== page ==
UK – Experts in poultry health have helped one of the UKâ€™s largest food businesses to slash its antibiotic usage in the past two years, by adopting an holistic approach to animal well-being.
UK – Experts in poultry health have helped one of the UK’s largest food businesses to slash its antibiotic usage in the past two years, by adopting an holistic approach to animal well-being.
St David’s Poultry Team have been working with Faccenda Foods to look at innovative ways of maintaining the health of the birds on farm, and limit the need for medication. Turning to natural remedies including probiotics and essential oils is really paying off, with a 70 per cent reduction in antibiotic usage over the past two years.
“Antimicrobial resistance is a world human health issue,” explains Richard Turner, director at St David’s Poultry Team. “Antibiotic use in agriculture is also a growing concern for consumers so it’s really important that we focus on it.”
Working across all 80 of the firm’s farms, St David’s introduced bespoke management practices to maximise bird health, starting by treating new-born chicks with probiotics to encourage healthy gut development.
“Humans use probiotics to support their gut health, we are just adapting that technology for use in poultry,” explains Mr Turner.
St David’s also recommended that Faccenda analyse its water and add in natural acids to keep it as clean as possible, with a yeast extract going into the chicken feed to bind any ‘bad’ bacteria in the gut and reduce the risk of infection taking hold.
“We call this approach seed, weed and feed,” explains Mr Turner. “We seed the gut with healthy bacteria using probiotics, weed out ‘bad’ bacteria and feed the ‘good’ bacteria with natural acids. The more healthy bacteria there are in the gut, the more competition there is against the bad ones which cause sickness.”
The protocols have proven such a success over the past five years that St David’s recently launched a new company – Applied Bacterial Control – to work with farmers to reduce antibiotic usage across all livestock sectors.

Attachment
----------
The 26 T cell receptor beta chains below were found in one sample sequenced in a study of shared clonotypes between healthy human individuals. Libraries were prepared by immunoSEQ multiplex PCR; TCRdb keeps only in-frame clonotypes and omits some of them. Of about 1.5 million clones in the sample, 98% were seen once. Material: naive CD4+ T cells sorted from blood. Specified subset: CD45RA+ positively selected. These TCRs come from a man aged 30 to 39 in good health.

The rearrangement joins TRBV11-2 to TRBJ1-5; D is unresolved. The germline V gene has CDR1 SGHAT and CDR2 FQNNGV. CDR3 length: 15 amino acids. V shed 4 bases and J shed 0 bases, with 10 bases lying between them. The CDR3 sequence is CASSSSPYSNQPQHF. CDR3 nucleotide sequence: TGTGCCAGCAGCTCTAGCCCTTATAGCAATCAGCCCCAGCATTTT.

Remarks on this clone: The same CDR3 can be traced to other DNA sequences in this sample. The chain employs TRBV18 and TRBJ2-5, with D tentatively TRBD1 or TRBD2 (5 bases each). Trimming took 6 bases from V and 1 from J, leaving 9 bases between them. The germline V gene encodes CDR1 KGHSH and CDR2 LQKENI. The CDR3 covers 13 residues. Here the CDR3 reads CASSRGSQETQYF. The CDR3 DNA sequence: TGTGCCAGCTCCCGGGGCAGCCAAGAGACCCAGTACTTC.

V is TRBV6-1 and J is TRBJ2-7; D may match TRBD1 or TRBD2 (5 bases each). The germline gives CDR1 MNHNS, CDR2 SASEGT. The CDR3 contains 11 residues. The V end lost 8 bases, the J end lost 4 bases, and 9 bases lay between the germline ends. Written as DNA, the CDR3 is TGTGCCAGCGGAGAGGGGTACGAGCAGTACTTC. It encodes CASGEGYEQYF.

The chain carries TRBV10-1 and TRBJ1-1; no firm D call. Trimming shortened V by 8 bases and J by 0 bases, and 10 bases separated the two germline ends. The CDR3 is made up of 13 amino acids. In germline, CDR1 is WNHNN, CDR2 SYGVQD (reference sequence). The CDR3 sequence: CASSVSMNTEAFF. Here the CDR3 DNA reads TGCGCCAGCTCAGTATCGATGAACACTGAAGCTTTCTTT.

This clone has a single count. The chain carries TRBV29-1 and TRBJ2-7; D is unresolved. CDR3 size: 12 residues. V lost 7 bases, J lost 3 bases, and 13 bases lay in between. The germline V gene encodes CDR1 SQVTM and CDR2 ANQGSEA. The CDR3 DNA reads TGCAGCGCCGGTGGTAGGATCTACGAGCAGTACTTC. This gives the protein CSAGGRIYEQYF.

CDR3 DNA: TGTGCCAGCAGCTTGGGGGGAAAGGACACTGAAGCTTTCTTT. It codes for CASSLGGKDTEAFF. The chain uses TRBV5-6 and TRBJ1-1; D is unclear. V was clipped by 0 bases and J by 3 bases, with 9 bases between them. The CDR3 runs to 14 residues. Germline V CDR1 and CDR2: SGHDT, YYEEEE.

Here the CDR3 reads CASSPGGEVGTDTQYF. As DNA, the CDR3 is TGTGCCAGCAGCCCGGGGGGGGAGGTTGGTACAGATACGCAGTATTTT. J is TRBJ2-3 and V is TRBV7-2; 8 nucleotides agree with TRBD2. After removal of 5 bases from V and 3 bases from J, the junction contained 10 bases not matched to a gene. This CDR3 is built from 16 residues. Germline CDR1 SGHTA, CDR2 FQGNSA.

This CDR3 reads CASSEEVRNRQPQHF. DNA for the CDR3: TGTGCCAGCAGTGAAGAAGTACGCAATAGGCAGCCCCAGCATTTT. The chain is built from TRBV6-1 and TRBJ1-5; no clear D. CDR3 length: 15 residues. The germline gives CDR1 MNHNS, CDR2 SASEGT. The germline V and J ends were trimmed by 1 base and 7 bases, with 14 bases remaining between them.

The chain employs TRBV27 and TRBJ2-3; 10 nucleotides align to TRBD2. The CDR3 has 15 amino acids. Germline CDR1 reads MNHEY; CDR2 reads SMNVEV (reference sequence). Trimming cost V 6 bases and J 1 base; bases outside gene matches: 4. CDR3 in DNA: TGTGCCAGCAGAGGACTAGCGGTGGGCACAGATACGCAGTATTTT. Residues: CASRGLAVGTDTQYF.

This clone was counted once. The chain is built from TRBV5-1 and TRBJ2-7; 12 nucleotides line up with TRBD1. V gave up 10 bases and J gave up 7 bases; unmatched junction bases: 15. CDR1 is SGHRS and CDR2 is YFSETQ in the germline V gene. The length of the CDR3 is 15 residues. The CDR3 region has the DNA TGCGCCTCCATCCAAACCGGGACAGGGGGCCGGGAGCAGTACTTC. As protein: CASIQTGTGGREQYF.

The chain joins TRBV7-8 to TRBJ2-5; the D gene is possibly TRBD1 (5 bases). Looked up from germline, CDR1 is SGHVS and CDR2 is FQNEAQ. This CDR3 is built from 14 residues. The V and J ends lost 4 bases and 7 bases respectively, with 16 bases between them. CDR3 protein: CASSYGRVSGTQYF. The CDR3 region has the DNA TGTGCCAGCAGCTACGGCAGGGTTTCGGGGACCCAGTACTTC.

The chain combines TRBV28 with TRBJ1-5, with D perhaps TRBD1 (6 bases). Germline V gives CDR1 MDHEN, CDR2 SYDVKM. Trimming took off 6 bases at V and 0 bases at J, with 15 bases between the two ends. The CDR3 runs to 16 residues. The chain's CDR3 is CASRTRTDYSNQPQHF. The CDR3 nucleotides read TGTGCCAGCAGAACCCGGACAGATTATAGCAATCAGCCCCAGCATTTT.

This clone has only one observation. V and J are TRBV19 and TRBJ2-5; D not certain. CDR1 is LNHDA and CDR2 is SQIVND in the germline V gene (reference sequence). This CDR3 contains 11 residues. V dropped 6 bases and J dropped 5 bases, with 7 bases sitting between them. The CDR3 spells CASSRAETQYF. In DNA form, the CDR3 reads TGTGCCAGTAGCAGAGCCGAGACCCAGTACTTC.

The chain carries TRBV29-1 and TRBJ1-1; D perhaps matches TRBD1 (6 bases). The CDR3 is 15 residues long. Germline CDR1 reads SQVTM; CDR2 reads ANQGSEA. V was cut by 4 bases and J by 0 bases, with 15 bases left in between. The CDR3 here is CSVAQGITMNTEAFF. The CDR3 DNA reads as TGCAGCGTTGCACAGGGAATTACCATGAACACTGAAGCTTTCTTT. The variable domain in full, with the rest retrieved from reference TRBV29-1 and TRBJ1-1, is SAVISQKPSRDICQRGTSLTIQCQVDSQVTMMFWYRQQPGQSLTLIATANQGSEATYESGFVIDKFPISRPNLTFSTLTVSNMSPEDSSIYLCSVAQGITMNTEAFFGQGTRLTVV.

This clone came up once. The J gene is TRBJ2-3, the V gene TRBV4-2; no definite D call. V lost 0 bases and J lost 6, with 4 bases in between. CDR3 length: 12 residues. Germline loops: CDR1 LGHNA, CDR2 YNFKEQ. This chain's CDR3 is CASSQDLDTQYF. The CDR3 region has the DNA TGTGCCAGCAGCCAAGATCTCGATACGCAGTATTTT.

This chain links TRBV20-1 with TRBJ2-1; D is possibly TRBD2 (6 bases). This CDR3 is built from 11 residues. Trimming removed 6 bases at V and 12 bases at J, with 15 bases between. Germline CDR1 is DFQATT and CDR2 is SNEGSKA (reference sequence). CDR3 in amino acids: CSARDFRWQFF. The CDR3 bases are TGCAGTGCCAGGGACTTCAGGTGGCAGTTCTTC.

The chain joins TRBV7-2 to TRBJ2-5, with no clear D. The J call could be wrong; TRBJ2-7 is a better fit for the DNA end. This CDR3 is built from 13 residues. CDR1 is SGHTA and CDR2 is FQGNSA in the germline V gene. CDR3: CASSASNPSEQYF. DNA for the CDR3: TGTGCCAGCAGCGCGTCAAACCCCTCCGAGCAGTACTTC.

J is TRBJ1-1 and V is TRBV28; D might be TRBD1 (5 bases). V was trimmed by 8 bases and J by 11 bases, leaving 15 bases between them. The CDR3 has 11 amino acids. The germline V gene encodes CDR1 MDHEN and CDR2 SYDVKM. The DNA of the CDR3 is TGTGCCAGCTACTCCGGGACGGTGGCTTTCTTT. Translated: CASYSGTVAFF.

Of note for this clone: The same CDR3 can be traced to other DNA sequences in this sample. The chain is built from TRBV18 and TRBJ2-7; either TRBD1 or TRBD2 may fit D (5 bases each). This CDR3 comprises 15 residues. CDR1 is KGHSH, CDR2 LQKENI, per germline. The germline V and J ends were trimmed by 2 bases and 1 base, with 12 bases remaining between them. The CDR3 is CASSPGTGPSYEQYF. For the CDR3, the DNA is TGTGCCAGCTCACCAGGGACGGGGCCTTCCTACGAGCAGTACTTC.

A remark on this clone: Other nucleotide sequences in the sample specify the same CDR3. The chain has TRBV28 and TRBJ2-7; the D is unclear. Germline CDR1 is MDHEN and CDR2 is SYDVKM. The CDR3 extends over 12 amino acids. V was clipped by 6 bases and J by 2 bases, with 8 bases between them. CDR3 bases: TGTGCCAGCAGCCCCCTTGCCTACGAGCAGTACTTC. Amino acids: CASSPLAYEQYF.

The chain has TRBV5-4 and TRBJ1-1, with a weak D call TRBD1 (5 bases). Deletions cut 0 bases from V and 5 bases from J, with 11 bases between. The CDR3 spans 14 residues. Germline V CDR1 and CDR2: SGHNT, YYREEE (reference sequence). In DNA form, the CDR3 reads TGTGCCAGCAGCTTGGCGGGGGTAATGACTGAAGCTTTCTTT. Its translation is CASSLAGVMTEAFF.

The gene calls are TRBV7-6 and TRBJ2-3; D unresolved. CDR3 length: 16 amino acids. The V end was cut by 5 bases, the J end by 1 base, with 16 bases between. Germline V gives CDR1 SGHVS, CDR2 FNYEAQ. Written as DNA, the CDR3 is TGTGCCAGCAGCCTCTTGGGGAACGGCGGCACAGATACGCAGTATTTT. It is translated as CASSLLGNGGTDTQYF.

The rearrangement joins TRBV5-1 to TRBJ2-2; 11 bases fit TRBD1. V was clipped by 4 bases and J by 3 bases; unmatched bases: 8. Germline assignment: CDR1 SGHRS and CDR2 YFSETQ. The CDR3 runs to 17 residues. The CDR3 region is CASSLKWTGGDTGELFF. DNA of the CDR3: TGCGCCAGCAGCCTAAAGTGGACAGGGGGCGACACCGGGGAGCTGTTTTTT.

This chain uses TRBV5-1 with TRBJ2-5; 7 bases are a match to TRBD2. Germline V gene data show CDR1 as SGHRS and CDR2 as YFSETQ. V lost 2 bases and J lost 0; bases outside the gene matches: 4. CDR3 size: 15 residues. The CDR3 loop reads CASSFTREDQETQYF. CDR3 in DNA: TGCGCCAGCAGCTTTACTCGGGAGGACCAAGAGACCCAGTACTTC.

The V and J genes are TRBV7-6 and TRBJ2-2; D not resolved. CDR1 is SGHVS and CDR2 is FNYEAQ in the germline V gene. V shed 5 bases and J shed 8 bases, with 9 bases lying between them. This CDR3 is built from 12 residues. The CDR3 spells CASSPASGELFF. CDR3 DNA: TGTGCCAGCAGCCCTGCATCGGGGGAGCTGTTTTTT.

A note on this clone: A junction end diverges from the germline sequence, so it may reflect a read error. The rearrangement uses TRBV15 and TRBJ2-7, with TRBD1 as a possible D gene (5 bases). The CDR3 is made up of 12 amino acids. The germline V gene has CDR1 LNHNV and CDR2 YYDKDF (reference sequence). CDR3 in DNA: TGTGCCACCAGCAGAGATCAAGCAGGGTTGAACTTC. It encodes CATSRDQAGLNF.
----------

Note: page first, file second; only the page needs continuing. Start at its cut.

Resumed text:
Regular vet visits mean the farmers are able to act quickly should there be a health challenge, with an array of natural products available to get the birds back on track.
“It’s like a Holland & Barrett approach to bird health,” says David Neilson, general manager for chicken agriculture at Faccenda. “We use essential oils, oregano and garlic: If the chickens get an upset tummy we use natural oils to help them recover, rather than going straight in with antibiotics.”
However, Mr Neilson warns against any drive for completely antibiotic free production.
“Our antibiotic use is so low it’s almost unmeasurable, but if the birds need antibiotics to protect their welfare they must receive them. Our bird health and productivity is significantly better under this new approach – ultimately their welfare is the key to the whole system.”
Faccenda has adopted a similar approach across its duck and turkey farms, and the wider industry has also been working to reduce antibiotic usage since 2011, when the British Poultry Council launched its antibiotic stewardship scheme. Headed by Faccenda’s agricultural director, Reg Smith, this aims to encourage the recording and reduction of antibiotics in poultry farms across the UK.
As a result, the industry slashed its antibiotic use by 44 per cent between 2012 and 2015, while increasing production by 5 per cent.
“The scheme has been a great success, but there’s no reason why we can’t achieve even more,” says Mr Neilson. “We need investment in new products, technology and knowledge transfer to drive down antibiotic use and improve bird health further. This is a legacy we can pass onto future generations; we can all work together to solve common challenges.”